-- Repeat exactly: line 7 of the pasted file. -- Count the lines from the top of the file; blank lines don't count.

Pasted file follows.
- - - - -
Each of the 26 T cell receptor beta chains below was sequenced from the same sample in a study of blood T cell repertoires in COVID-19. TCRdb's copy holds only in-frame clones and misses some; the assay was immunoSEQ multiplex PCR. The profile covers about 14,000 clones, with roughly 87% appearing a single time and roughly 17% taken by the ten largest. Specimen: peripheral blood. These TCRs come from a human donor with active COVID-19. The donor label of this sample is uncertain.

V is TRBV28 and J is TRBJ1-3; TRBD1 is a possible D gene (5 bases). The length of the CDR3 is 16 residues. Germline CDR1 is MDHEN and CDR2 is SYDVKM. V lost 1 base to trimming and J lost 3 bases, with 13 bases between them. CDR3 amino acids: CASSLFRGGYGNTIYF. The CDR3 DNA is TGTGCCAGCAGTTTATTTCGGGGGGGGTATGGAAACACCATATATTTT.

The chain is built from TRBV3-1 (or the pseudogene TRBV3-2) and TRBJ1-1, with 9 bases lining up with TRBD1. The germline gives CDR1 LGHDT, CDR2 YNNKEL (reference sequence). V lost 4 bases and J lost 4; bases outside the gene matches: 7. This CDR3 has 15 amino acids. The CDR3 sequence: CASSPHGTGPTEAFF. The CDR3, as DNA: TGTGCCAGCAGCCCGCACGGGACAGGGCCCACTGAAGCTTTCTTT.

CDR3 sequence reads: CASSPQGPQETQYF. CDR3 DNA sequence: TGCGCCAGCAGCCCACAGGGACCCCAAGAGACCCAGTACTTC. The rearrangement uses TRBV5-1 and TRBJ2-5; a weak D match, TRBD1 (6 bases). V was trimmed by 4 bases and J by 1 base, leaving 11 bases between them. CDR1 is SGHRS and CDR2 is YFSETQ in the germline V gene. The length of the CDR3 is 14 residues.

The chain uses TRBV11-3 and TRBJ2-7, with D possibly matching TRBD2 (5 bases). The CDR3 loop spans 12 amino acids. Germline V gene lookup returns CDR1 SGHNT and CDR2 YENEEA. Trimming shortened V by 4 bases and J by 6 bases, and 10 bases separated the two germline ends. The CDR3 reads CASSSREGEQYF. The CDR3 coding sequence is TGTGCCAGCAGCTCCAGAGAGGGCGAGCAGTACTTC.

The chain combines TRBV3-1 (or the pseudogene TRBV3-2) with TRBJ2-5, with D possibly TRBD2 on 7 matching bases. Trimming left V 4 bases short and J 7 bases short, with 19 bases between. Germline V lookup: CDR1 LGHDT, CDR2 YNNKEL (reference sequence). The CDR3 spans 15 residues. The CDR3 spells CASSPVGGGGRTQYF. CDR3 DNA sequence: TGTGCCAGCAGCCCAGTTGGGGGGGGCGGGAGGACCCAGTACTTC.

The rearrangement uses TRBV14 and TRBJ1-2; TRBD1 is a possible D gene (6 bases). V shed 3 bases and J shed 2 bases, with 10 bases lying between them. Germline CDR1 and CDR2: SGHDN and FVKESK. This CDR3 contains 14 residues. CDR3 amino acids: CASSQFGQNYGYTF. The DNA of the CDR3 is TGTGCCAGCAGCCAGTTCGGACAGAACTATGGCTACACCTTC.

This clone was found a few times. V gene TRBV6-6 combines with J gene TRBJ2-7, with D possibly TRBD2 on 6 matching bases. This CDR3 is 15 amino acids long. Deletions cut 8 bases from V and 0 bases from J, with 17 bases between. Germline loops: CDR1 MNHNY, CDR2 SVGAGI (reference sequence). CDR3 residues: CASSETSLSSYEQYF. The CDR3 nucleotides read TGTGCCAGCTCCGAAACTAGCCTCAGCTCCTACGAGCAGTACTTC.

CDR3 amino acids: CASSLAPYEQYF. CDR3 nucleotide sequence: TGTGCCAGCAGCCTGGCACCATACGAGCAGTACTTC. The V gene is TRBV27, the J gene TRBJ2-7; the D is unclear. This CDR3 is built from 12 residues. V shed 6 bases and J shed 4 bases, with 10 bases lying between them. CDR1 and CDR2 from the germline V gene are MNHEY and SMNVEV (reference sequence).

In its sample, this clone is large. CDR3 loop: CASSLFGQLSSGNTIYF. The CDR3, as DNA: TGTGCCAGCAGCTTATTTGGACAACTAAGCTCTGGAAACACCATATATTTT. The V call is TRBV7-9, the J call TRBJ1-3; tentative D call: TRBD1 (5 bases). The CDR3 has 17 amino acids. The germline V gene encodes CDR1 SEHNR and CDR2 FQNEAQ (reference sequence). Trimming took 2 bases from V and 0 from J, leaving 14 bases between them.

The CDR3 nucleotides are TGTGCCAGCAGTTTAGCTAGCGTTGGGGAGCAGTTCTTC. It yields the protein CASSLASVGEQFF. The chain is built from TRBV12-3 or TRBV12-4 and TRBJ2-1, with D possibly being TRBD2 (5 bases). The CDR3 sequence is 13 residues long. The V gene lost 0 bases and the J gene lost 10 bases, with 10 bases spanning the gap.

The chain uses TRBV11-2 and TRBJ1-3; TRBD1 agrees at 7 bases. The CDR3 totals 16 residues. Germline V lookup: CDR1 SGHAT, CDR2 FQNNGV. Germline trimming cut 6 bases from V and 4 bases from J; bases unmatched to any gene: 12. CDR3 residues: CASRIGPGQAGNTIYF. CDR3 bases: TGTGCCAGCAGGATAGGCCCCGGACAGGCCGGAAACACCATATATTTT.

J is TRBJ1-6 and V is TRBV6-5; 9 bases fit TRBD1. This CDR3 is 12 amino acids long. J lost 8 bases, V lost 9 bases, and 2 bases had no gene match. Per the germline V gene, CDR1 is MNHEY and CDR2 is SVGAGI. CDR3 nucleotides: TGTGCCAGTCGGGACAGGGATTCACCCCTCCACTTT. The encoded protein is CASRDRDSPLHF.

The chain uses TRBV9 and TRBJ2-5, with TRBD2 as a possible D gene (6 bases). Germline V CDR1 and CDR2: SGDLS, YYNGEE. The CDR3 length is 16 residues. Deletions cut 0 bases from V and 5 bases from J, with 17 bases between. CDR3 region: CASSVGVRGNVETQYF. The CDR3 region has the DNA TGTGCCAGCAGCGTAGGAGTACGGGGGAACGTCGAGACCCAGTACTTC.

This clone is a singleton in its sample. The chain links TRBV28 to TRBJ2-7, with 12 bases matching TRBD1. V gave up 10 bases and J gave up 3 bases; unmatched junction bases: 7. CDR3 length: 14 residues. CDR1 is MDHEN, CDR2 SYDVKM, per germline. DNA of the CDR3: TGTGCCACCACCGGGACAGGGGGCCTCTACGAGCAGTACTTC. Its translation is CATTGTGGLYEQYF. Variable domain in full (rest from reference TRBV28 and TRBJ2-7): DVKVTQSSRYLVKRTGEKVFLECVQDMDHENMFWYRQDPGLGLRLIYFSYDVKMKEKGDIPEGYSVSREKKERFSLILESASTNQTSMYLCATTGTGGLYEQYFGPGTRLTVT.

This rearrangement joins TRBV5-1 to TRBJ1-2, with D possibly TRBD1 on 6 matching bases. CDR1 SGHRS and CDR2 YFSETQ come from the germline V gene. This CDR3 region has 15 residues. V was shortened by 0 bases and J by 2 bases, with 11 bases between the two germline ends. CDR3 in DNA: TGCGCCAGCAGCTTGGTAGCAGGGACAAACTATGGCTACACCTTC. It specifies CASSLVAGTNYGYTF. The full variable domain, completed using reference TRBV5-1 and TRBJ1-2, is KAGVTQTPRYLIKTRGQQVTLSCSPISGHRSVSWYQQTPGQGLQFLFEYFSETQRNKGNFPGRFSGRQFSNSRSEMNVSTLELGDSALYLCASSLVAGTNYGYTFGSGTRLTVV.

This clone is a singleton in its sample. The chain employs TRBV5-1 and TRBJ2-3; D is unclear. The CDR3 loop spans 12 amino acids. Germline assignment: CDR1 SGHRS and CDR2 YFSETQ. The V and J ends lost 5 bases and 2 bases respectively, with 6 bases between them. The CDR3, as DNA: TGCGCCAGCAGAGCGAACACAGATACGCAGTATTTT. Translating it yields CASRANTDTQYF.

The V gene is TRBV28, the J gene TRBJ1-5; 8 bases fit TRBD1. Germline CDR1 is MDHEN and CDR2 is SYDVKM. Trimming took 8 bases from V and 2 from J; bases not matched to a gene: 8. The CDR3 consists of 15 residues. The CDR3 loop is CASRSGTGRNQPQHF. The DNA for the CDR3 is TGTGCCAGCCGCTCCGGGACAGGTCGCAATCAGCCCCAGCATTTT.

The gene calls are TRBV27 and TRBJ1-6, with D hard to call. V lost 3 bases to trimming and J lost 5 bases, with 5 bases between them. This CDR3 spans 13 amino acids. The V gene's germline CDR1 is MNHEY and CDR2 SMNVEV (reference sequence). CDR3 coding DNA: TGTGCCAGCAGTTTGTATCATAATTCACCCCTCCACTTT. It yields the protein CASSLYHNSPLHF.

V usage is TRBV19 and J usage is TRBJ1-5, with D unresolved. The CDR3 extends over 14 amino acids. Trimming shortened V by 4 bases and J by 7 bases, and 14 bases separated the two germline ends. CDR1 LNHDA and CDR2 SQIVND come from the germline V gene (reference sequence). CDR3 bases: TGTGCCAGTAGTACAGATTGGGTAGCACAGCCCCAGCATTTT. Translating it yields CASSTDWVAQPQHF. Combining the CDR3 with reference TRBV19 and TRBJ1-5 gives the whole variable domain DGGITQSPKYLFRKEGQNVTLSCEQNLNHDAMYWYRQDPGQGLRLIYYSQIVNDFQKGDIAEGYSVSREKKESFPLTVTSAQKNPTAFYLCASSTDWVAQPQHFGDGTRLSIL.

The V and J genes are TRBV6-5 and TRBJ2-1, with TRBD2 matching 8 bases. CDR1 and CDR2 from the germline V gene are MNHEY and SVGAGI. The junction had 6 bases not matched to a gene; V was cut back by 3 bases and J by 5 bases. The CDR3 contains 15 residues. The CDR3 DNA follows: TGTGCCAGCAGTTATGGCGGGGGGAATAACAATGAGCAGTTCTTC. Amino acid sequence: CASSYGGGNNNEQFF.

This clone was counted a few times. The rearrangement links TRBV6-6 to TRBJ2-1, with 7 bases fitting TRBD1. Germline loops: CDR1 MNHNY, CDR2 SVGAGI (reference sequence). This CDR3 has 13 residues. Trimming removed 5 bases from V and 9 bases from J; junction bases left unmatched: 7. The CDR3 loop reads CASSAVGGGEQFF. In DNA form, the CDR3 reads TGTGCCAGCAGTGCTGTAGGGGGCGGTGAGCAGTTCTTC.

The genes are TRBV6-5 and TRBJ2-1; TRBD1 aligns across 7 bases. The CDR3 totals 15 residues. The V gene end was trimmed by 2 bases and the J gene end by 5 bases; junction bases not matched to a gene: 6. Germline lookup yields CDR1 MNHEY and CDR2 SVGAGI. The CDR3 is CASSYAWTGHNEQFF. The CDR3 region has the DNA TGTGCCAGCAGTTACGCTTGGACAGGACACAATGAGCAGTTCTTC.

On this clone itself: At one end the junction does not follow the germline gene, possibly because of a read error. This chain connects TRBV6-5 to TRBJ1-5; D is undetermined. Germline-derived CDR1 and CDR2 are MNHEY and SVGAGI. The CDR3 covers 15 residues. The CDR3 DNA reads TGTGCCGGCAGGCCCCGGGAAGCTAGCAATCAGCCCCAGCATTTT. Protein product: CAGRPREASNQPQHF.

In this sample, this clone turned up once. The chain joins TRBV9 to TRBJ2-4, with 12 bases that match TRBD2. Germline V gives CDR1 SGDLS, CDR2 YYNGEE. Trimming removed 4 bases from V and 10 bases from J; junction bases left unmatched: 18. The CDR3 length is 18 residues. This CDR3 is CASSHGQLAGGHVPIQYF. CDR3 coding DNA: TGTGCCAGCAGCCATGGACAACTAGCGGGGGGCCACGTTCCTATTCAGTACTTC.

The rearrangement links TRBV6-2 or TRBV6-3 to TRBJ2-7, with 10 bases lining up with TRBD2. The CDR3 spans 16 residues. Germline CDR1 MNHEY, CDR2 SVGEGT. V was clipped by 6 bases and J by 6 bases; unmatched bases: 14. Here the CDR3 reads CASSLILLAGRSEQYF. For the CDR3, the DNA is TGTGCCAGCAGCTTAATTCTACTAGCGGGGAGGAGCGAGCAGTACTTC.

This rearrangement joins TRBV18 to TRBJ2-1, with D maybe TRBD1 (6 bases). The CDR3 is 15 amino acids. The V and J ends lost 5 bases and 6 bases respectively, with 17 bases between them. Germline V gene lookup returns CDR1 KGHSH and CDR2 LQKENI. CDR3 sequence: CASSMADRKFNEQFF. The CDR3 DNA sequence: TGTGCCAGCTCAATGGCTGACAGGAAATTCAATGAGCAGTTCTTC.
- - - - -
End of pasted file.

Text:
The rearrangement uses TRBV14 and TRBJ1-2; TRBD1 is a possible D gene (6 bases). V shed 3 bases and J shed 2 bases, with 10 bases lying between them. Germline CDR1 and CDR2: SGHDN and FVKESK. This CDR3 contains 14 residues. CDR3 amino acids: CASSQFGQNYGYTF. The DNA of the CDR3 is TGTGCCAGCAGCCAGTTCGGACAGAACTATGGCTACACCTTC.